As expected, the people who asked lots of questions were rated as more likeable than were those who asked fewer questions. The researchers speculated that this was because the respondents interpreted question-asking as responsiveness. In the end, we all like talking about ourselves, and conversation partners who ask lots of questions fulfill our need to self-disclose. Ironically, those who were asked lots of questions knew less about their partners, but still liked them more.
The motivation for conducting these conversations online was so that there would be an enduring record for the researchers to study. They believed that question-asking elicited more liking because it was responsive to the partner’s emotional needs. However, it could be that people just interpret questions as friendlier than statements.
So the researchers asked another set of people to read the transcripts and rate how much they liked Partner A in each case. These neutral observers showed no preference for the high versus low question askers. Huang and colleagues speculate that this null result occurred because the question-asking wasn’t responsive to the personal needs of these objective observers. This finding also suggests that people are generally not aware that asking questions is an effective strategy in conversation for making a good impression.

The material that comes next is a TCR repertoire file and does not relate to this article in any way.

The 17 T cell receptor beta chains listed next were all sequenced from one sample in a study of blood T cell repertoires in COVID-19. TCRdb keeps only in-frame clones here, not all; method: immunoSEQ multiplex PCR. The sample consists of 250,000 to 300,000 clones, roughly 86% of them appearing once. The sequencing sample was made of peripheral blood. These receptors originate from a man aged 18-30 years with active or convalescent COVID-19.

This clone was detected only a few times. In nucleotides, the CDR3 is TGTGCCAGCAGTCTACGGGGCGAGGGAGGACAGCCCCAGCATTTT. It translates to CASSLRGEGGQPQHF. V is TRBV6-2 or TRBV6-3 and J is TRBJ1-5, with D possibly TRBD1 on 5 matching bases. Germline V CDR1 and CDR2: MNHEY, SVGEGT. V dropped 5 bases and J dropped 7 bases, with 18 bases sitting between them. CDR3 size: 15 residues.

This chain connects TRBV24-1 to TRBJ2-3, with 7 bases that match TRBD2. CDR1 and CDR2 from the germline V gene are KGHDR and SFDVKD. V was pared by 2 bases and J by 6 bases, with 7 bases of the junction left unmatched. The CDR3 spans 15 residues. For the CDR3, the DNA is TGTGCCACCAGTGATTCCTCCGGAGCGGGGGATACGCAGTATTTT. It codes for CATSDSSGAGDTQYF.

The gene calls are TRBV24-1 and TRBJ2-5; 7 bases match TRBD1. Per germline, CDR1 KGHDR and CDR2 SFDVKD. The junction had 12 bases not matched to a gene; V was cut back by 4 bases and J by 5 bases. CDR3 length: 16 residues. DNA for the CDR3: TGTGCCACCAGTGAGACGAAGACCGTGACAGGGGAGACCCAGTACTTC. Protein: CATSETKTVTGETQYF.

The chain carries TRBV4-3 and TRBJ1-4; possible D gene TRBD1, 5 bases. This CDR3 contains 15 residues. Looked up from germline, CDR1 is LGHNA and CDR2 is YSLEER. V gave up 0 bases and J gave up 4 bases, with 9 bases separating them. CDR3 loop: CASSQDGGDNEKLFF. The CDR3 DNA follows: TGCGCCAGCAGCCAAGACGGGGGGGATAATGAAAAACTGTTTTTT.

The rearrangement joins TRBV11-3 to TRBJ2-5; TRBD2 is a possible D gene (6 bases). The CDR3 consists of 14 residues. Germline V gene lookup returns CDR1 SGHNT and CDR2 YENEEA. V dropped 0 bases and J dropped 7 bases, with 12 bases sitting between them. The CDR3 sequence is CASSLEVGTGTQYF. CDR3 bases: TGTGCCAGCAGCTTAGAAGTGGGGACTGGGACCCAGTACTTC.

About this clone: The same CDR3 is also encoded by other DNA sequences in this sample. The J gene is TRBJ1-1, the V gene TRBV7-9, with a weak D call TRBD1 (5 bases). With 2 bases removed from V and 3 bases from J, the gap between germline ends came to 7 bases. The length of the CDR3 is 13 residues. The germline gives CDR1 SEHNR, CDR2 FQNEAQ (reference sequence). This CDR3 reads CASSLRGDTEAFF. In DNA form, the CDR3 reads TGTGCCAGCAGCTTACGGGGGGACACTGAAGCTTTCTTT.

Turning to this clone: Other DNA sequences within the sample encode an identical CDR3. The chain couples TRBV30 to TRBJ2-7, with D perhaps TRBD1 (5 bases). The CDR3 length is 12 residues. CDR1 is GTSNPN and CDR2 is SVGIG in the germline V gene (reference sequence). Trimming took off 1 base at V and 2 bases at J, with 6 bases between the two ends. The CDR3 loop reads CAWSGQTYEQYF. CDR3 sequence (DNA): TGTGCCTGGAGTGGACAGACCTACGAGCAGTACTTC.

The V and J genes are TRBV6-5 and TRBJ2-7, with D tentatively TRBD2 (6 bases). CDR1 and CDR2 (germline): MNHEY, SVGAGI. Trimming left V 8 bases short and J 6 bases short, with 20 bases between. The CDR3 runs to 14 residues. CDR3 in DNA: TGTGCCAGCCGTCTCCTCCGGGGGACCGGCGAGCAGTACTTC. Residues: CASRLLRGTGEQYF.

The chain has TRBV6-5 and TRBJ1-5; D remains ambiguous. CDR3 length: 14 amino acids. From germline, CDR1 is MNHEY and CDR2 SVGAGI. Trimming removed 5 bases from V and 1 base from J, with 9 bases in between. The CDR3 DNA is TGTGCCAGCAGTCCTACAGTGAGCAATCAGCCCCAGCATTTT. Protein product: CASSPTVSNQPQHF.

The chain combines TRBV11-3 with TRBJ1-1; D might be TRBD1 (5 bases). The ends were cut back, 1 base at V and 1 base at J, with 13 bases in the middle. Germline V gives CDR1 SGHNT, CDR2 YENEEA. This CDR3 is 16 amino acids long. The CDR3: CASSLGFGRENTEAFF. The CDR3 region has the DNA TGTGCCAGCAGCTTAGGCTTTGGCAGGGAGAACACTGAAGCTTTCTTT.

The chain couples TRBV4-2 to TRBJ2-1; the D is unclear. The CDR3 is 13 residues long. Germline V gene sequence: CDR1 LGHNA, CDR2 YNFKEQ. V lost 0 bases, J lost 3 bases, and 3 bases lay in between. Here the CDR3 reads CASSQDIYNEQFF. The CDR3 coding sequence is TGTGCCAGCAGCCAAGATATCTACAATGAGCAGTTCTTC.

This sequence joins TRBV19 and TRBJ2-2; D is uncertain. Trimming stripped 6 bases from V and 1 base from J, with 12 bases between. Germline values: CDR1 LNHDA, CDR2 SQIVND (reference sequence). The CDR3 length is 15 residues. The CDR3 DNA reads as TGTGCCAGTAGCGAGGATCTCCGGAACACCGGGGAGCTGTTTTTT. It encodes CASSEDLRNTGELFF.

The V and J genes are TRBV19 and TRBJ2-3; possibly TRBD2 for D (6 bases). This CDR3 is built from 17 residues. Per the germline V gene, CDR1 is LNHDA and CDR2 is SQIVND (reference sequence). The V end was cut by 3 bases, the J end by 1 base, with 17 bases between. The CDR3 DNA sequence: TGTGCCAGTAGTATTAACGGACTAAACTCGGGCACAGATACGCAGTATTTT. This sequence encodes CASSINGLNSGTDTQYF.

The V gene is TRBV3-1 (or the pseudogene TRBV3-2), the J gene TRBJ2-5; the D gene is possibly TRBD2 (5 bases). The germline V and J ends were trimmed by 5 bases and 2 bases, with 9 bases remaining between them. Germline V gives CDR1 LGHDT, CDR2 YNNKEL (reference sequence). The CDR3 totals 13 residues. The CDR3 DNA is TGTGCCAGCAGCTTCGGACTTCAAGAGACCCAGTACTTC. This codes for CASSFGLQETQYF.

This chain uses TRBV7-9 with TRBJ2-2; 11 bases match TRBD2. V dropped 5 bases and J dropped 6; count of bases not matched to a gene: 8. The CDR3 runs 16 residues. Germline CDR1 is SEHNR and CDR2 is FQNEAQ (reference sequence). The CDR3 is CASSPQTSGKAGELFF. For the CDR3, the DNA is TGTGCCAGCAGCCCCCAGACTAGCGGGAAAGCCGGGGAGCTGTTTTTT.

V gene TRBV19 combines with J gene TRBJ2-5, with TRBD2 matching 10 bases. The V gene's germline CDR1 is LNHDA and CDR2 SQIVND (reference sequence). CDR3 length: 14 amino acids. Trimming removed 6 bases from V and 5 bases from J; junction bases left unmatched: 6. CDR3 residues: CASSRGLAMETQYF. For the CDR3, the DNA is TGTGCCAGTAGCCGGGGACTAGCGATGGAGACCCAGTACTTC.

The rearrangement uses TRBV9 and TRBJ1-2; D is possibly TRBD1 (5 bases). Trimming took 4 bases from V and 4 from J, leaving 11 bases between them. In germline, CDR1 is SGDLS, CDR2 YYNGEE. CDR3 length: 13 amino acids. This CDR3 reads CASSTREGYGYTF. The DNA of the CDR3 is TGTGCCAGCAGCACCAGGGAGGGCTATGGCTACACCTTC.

Since online messaging is a very artificial format for a conversation, the researchers followed up with an experimental setup that had was more realistic — speed dating. As in the original experiments, the pairs were divided into high and low question-asking conditions. The researchers found that those who asked lots of questions were more likely to get a second date with their partners, compared with those who asked fewer questions.
If you want to make a good impression, the conversation strategy is clear: Instead of talking about yourself, get your partner to do the talking by asking follow-up questions. At the end of the interaction, they may know less factual information about you, but they’ll like you more because you’ve met their emotional needs. And when you meet the emotional needs of your partner, they’ll be more willing to meet yours.